The period since February 2013 can best be characterized as a year of transition for Afghanistan’s Regional Command Southwest, Marine Corps Maj. Gen. Walter Lee Miller Jr. said March 6, 2014 at a Pentagon news briefing.
Miller, former commander of the 2nd Marine Expeditionary Force said that when he arrived in Helmand province early last year as commander of Regional Command Southwest, combat was still part of the equation for the International Security Force there.
“At the beginning, our mission placed emphasis on the transfer of lead security,” the general said. This meant slowly transitioning the involvement of ISAF troops from operations at the battalion and district level to advising at the provincial and regional level, he added.
The handover to Afghan-led security occurred nationally June 19. Miller said the second half of the deployment was focused on preparing for the April 2014 Afghan elections, furthering the transfer of lead security responsibility and continuing to develop Afghan governance -- particularly in the provinces of Helmand and Nimruz.
In addition, he said, retrograde and redeployment operations continued throughout the year, as ISAF shut down bases and infrastructure.
“I'm extremely proud of the coalition as a whole in the support of these efforts,” the general said. “But there still remains a significant challenge, and that is how, within force limitations, do we ensure long-term sustainment with irreversible [Afghan governmental] gains and prevent degradation in [Afghan security force] capabilities after ISAF's eventual departure?”
There’s no doubt that the Taliban senior leaders are seeking ways to disrupt the April elections, said Miller’s former deputy, British Army Brigadier Paul A.E. Nanson.
“Helmand's slightly different, because we believe the Taliban will still be focused at that time of the year on the poppy – because, of course the poppy harvest time is April -- at the same time as they're going to try and do whatever they can to disrupt the elections. So I think they're going to be torn in two ways,” Nanson said. The poppy harvest yields opium for the illicit drug trade, which the Taliban uses as a revenue source.
There will still be disruptions, Nanson said, but the Afghan security forces are up to the challenge.
The Taliban are looking to target the physical security of the election sites and the ability of people to move freely, Nanson said, and also to target key political and government officials. However, the security preparations by Afghan forces, particularly at the region’s more than 200 polling stations, have been very thorough, he noted.
“[The Afghan forces] are very confident that they're going to pull off the election,” Miller added. “And not only that, the local populace is showing signs that they're confident that the security is going to be there and they're going to vote.”
The true challenge remaining in Afghanistan is not whether Afghan security forces can fight, he said, but whether they can sustain themselves over the long haul.
“They still need a lot of work. … Not so much in training mechanics -- it's a lot about getting parts from Point A to Point B, and then being able to [install] those parts,” he said.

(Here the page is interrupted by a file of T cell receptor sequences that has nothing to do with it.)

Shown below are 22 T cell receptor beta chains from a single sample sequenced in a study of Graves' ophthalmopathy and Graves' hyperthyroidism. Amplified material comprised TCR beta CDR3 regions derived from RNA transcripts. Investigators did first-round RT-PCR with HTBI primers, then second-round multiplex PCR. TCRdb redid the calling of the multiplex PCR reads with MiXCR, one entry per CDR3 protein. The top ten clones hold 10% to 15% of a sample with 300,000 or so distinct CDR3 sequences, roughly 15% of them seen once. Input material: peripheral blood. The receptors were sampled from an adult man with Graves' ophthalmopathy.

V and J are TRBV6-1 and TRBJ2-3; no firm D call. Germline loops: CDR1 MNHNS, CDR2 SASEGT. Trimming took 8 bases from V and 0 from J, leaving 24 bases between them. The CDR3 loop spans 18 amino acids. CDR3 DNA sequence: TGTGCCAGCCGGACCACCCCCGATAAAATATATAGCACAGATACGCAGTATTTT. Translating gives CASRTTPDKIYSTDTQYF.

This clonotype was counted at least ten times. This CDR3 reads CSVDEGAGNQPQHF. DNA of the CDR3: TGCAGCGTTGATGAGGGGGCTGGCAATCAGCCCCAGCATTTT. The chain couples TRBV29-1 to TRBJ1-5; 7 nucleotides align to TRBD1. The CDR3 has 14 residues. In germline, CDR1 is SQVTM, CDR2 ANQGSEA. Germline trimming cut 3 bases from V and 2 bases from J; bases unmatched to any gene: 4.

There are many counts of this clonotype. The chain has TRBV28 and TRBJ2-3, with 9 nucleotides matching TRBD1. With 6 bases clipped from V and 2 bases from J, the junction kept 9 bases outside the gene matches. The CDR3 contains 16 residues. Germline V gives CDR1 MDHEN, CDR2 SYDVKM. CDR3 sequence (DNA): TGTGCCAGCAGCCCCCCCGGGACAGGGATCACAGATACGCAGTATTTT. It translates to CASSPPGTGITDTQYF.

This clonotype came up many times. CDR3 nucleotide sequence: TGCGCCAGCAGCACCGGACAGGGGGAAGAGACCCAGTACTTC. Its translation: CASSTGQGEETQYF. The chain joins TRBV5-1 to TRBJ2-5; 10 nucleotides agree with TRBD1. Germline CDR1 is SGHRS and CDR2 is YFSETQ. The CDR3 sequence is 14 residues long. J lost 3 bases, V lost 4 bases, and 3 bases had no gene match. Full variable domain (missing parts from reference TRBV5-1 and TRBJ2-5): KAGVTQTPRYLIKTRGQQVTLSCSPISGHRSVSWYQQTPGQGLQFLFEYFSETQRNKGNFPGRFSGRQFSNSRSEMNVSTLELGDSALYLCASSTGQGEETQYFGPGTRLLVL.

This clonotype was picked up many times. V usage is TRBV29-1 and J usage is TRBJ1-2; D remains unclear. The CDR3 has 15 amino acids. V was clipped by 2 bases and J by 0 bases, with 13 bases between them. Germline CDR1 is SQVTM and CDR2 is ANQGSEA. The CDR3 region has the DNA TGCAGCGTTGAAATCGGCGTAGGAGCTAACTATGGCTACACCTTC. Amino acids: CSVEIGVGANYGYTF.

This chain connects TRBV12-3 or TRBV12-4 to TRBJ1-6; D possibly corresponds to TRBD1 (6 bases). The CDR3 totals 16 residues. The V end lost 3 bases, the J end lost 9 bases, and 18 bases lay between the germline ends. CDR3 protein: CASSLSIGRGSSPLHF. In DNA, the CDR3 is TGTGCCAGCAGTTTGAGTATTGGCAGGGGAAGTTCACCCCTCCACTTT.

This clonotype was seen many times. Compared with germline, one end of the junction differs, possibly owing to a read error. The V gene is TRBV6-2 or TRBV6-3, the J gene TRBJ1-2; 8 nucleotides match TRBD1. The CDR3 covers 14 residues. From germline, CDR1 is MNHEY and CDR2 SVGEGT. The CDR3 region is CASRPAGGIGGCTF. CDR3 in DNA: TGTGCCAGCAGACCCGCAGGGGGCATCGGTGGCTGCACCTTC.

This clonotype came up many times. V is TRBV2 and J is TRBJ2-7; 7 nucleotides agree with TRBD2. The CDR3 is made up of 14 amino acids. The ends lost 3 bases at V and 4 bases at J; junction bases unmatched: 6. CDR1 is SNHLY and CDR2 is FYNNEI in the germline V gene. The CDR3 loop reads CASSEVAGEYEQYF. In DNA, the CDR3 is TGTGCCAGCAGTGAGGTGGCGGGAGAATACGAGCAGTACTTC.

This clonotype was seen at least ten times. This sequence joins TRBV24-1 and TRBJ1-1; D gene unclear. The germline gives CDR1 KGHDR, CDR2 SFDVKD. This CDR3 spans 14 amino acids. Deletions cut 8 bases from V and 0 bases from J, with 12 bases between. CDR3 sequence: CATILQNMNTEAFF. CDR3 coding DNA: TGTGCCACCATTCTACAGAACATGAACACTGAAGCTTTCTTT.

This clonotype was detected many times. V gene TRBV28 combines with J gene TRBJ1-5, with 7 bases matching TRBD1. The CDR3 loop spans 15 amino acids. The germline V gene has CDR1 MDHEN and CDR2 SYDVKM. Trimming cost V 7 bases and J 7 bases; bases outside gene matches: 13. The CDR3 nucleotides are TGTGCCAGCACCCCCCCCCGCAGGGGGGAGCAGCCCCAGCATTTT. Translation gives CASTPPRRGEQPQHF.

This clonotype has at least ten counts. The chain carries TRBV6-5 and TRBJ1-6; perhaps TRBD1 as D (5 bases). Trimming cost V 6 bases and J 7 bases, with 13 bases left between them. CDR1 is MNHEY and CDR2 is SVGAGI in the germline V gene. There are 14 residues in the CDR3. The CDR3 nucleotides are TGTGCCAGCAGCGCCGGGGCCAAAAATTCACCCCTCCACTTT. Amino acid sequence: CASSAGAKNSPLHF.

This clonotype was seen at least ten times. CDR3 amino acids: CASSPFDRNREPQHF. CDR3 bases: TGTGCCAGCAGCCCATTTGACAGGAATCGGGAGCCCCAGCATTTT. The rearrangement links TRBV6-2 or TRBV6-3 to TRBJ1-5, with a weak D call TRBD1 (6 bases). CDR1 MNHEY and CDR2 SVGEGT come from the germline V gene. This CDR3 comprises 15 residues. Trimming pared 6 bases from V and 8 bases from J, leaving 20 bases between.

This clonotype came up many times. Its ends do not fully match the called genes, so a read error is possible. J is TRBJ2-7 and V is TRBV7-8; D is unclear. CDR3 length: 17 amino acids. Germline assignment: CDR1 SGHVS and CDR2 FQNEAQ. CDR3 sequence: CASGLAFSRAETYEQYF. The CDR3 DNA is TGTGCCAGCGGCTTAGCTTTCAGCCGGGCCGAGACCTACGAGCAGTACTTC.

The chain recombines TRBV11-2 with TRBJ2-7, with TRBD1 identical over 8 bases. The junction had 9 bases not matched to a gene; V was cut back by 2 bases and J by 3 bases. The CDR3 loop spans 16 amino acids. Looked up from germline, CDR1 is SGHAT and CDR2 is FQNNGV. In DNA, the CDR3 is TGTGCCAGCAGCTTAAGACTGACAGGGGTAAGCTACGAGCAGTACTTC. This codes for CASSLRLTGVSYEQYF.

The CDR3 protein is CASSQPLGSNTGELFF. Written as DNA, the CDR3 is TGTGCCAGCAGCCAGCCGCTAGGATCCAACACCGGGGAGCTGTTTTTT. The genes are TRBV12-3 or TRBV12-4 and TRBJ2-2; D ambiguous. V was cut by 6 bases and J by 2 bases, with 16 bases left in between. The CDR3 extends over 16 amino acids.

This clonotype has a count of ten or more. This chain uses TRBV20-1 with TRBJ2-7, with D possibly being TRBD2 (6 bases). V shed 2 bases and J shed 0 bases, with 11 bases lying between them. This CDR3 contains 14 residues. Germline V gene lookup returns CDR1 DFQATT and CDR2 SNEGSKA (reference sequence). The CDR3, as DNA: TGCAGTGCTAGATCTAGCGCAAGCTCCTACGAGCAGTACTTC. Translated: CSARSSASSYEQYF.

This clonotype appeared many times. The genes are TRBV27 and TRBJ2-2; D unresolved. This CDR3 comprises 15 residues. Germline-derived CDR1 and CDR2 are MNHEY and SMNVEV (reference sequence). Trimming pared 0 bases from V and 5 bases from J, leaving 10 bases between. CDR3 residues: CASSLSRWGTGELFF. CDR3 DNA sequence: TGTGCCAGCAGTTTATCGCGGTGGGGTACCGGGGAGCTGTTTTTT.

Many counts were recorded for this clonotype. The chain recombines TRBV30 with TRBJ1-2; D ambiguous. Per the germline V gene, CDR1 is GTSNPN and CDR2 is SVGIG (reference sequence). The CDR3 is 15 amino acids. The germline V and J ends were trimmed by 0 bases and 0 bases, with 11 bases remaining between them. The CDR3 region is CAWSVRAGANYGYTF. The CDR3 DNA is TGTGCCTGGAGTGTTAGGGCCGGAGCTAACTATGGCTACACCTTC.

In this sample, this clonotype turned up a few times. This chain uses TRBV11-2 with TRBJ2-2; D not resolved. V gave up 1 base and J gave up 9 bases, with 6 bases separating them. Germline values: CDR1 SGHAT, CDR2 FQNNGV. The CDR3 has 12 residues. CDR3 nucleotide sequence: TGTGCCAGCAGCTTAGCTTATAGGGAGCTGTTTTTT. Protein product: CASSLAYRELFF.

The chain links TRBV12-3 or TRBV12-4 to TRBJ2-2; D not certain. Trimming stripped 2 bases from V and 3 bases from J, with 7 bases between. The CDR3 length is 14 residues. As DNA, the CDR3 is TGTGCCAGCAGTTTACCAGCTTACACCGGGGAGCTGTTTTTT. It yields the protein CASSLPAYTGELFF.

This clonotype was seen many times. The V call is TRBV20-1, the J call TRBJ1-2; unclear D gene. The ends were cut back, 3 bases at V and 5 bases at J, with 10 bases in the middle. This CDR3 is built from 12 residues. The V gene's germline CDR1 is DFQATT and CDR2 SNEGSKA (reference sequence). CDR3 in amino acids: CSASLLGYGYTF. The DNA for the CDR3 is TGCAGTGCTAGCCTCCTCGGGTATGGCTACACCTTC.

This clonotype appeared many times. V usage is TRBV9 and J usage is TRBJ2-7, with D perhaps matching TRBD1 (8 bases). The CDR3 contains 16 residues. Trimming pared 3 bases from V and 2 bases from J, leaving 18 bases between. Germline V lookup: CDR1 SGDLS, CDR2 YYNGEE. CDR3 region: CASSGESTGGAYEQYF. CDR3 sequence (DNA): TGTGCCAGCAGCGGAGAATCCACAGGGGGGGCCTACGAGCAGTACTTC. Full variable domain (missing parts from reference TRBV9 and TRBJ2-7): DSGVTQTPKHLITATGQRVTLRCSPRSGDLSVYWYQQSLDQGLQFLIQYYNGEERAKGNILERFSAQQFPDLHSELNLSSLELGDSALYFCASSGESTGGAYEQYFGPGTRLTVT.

ISAF recognized the need to shift from combat mentoring to sustainability and logistics mentoring, Nanson said, but the effort was started “quite late,” and it will take more time to guarantee an enduring institutional framework is in place.
Developing sustainability within the Afghan security forces is a focus at all levels, said British Army Col. Baz Bennett, former director of Afghan security force assistance in Regional Command Southwest.
For the Afghan military as a whole, that means “understanding how to manage a vehicle fleet, manage … billions of dollars of infrastructure that's been given to them, managing the electricity, [and] managing the plumbing that's going to go with all of that,” Bennett said.
At the next level down, he said, that might include providing driver training to ensure that vehicles aren’t breaking so often or instructing drivers on how to perform daily maintenance. And, Bennett said, fostering an “equipment care culture,” which instills troops with the awareness that they can’t defeat the enemy without well-cared-for equipment.
“These are the areas that we've got to keep working on. When you add in the things such as very low literacy rate, that's very difficult,” he said.
The Afghan security forces are also working to develop an operation and deployment cycle, Nanson said. “At the moment … a young soldier will come out of training. He'll get posted to Helmand province. … He'll go into combat. And he'll stay in combat.”
If he’s lucky, the brigadier said, that soldier will get leave at some point in his enlistment, but for many, there is no break. And, he said, the grueling pace means that the Afghan army loses a significant number of soldiers to “wastage,” meaning they don’t return from leave.
“What we're trying to do is get them into a cycle, where … obviously, they have to go into combat, but then they get an opportunity to go on R&R,” Nanson said. “… And then, when they come back, they get some reset training. So they get a bit of refresher training, develop their skills a bit more, get more kit. And then they go back into the fight.”
Establishing that cycle is fundamental to addressing the problem of wastage, he said.
The Afghan security forces are going to come out on top, Miller said.
“And they're going to buy the space for the government to become popular with the locals. That's going to happen. They just need the time. It's not a McDonald's society, it's the East. Don't forget it. It's not the West. It will take time, but they'll get there.”
“Where it really lies now is with the Afghan people,” the general said. “We gave them the tools. We taught them how to use them. It's up to them. If they want to come out of this on top, they will.”